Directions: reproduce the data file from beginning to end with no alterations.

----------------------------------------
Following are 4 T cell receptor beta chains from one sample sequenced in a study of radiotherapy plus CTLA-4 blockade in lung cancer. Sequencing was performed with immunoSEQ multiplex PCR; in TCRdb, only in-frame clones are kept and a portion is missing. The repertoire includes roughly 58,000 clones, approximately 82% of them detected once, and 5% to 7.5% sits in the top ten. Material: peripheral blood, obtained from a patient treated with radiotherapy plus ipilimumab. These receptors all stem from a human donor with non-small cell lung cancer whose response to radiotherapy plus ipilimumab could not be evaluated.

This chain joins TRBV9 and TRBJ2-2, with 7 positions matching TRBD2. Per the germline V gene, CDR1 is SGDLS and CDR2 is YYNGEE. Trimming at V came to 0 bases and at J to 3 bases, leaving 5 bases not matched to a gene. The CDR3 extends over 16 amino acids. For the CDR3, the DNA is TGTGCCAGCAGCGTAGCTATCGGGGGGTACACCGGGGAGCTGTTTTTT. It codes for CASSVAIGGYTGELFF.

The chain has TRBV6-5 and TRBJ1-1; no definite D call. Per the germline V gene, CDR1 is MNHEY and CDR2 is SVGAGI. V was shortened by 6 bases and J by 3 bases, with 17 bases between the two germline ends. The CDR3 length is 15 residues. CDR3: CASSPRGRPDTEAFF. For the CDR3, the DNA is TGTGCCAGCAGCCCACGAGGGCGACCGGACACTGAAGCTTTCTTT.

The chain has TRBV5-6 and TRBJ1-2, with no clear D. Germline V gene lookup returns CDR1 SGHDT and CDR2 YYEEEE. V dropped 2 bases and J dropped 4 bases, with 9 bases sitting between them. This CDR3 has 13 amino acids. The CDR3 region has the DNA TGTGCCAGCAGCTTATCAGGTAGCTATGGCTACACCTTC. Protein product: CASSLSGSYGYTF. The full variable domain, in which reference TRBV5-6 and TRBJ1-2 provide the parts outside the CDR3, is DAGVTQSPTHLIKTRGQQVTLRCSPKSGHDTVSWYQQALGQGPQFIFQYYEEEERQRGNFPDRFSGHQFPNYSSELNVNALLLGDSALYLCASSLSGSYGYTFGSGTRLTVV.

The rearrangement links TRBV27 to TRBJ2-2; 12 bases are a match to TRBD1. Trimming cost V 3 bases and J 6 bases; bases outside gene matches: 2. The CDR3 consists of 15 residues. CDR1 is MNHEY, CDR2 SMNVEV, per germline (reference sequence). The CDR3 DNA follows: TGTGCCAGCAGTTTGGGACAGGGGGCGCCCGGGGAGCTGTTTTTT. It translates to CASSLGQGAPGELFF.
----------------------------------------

Following are 4 T cell receptor beta chains from one sample sequenced in a study of radiotherapy plus CTLA-4 blockade in lung cancer. Sequencing was performed with immunoSEQ multiplex PCR; in TCRdb, only in-frame clones are kept and a portion is missing. The repertoire includes roughly 58,000 clones, approximately 82% of them detected once, and 5% to 7.5% sits in the top ten. Material: peripheral blood, obtained from a patient treated with radiotherapy plus ipilimumab. These receptors all stem from a human donor with non-small cell lung cancer whose response to radiotherapy plus ipilimumab could not be evaluated.

This chain joins TRBV9 and TRBJ2-2, with 7 positions matching TRBD2. Per the germline V gene, CDR1 is SGDLS and CDR2 is YYNGEE. Trimming at V came to 0 bases and at J to 3 bases, leaving 5 bases not matched to a gene. The CDR3 extends over 16 amino acids. For the CDR3, the DNA is TGTGCCAGCAGCGTAGCTATCGGGGGGTACACCGGGGAGCTGTTTTTT. It codes for CASSVAIGGYTGELFF.

The chain has TRBV6-5 and TRBJ1-1; no definite D call. Per the germline V gene, CDR1 is MNHEY and CDR2 is SVGAGI. V was shortened by 6 bases and J by 3 bases, with 17 bases between the two germline ends. The CDR3 length is 15 residues. CDR3: CASSPRGRPDTEAFF. For the CDR3, the DNA is TGTGCCAGCAGCCCACGAGGGCGACCGGACACTGAAGCTTTCTTT.

The chain has TRBV5-6 and TRBJ1-2, with no clear D. Germline V gene lookup returns CDR1 SGHDT and CDR2 YYEEEE. V dropped 2 bases and J dropped 4 bases, with 9 bases sitting between them. This CDR3 has 13 amino acids. The CDR3 region has the DNA TGTGCCAGCAGCTTATCAGGTAGCTATGGCTACACCTTC. Protein product: CASSLSGSYGYTF. The full variable domain, in which reference TRBV5-6 and TRBJ1-2 provide the parts outside the CDR3, is DAGVTQSPTHLIKTRGQQVTLRCSPKSGHDTVSWYQQALGQGPQFIFQYYEEEERQRGNFPDRFSGHQFPNYSSELNVNALLLGDSALYLCASSLSGSYGYTFGSGTRLTVV.

The rearrangement links TRBV27 to TRBJ2-2; 12 bases are a match to TRBD1. Trimming cost V 3 bases and J 6 bases; bases outside gene matches: 2. The CDR3 consists of 15 residues. CDR1 is MNHEY, CDR2 SMNVEV, per germline (reference sequence). The CDR3 DNA follows: TGTGCCAGCAGTTTGGGACAGGGGGCGCCCGGGGAGCTGTTTTTT. It translates to CASSLGQGAPGELFF.